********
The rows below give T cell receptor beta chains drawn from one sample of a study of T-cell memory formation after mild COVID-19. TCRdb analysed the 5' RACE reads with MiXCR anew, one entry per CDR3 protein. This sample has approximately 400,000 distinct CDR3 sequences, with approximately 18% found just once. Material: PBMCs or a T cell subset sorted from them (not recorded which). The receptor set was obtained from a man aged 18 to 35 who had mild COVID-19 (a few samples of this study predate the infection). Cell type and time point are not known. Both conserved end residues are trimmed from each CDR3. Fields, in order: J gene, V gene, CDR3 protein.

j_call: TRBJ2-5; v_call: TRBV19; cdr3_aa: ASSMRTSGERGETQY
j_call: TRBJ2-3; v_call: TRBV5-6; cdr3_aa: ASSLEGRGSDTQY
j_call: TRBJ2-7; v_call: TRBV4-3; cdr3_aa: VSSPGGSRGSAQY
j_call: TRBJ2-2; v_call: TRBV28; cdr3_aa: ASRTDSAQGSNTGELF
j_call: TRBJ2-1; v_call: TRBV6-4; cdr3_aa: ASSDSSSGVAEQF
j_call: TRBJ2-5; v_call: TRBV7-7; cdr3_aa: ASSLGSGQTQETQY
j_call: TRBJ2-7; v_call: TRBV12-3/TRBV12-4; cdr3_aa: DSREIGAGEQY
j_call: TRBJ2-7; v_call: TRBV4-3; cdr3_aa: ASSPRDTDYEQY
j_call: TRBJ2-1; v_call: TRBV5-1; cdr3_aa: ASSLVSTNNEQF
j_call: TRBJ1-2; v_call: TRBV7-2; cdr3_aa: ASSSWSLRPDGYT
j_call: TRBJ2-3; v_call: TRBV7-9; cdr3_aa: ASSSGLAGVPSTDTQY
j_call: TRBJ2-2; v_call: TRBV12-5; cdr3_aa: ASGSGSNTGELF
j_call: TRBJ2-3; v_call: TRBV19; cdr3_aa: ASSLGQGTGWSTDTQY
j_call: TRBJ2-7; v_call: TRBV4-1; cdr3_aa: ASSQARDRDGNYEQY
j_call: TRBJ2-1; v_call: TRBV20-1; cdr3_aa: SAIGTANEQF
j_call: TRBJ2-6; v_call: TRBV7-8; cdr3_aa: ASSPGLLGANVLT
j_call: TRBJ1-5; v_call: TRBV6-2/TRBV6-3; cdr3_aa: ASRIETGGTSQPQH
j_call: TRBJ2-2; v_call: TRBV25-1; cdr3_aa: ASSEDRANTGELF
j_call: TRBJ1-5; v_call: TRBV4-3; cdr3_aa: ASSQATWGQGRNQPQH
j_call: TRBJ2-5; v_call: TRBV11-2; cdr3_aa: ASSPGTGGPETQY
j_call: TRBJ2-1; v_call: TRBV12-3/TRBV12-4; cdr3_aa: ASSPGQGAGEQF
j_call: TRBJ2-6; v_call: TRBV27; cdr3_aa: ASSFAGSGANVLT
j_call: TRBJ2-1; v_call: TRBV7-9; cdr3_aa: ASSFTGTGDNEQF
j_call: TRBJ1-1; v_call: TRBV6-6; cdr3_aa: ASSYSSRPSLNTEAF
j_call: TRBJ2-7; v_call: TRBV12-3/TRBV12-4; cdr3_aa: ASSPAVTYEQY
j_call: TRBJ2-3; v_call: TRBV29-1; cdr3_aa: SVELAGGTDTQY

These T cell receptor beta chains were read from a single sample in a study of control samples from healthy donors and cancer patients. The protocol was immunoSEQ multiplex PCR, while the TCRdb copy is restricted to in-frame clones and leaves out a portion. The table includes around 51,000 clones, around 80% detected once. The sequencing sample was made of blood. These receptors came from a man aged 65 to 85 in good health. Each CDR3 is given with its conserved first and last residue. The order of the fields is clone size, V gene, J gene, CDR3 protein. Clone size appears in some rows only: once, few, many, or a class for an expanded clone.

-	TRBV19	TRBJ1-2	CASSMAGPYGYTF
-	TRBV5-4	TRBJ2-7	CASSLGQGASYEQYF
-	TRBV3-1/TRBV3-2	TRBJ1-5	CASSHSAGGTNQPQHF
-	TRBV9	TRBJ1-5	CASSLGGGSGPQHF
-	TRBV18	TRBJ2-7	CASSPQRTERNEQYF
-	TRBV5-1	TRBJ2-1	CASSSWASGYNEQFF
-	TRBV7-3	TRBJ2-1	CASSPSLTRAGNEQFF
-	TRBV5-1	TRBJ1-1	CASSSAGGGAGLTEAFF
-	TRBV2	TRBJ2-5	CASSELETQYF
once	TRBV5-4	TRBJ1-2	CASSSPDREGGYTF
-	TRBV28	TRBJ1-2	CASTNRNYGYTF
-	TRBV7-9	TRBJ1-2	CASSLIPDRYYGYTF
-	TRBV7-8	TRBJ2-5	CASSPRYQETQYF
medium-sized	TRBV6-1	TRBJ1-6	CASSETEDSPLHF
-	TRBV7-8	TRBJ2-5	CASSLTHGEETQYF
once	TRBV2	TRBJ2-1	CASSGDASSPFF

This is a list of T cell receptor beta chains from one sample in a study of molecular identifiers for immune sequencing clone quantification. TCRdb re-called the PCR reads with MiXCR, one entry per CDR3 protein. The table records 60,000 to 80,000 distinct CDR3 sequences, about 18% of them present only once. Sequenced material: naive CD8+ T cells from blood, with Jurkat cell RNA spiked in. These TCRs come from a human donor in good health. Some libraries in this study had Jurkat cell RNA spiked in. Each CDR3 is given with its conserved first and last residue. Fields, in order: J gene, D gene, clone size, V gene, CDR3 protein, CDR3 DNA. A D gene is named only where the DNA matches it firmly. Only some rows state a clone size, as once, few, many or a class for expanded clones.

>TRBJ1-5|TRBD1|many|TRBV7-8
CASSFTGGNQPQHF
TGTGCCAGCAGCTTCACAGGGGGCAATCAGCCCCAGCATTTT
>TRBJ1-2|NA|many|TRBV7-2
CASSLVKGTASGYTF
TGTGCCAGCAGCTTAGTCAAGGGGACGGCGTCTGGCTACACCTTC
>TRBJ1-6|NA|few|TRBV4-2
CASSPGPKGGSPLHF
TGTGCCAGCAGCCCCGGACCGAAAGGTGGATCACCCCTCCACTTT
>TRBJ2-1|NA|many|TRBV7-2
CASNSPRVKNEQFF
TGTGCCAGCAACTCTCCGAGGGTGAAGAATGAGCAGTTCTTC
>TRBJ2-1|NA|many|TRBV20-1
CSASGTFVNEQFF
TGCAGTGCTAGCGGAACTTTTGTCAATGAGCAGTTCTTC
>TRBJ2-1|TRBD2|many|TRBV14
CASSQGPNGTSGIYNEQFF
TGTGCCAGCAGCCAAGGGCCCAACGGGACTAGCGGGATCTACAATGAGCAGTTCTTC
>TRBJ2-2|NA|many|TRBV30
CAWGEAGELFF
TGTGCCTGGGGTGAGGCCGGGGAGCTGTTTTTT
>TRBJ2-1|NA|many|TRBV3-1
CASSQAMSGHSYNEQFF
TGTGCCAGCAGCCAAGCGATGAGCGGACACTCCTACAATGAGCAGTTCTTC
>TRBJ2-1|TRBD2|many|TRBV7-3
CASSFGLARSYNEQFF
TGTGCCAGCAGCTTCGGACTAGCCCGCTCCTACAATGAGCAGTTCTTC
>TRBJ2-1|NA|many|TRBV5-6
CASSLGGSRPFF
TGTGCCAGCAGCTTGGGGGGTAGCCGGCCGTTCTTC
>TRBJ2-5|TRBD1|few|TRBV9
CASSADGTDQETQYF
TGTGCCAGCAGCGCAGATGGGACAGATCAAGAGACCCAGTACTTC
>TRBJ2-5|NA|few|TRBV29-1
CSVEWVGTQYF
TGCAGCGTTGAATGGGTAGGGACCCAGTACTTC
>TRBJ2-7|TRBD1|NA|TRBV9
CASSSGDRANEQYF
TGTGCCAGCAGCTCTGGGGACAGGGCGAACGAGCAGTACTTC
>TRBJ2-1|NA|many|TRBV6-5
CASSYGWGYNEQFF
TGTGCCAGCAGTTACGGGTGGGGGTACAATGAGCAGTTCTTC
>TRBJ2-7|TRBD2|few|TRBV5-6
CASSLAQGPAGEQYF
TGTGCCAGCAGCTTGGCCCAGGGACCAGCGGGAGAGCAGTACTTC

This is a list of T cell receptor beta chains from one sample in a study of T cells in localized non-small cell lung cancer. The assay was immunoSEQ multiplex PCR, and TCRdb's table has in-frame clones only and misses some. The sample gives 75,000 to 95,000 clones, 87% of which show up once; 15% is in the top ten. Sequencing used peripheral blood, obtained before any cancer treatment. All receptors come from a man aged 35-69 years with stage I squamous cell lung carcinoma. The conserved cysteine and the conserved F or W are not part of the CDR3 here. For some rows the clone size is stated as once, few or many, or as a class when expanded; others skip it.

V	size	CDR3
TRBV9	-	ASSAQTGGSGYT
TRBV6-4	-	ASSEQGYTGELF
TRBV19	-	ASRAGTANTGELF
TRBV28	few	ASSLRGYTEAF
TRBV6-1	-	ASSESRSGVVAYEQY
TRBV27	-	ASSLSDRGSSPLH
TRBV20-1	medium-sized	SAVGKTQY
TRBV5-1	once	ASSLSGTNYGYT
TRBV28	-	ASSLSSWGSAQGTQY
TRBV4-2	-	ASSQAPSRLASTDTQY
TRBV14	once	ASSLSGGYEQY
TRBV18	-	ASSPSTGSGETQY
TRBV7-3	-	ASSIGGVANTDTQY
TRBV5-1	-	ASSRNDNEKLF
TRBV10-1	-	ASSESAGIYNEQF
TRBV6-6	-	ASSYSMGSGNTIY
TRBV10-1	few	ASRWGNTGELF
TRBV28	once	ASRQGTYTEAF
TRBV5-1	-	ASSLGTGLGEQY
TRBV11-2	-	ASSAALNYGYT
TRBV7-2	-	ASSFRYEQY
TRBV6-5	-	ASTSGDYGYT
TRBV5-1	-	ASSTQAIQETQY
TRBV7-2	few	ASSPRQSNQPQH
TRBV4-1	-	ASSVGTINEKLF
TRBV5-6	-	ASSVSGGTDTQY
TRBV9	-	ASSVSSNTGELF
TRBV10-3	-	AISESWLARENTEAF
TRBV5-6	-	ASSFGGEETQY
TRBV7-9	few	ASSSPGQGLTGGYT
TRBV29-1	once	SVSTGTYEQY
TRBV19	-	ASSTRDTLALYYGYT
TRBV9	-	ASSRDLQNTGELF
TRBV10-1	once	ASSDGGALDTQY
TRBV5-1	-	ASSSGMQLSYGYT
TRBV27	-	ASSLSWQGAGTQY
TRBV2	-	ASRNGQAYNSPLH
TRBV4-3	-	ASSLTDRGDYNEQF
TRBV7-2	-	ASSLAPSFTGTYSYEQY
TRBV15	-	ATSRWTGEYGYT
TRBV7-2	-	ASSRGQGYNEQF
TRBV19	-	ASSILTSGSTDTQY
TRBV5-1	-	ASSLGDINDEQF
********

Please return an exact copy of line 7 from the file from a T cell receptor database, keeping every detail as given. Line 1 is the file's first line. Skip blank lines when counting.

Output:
j_call: TRBJ2-5; v_call: TRBV7-7; cdr3_aa: ASSLGSGQTQETQY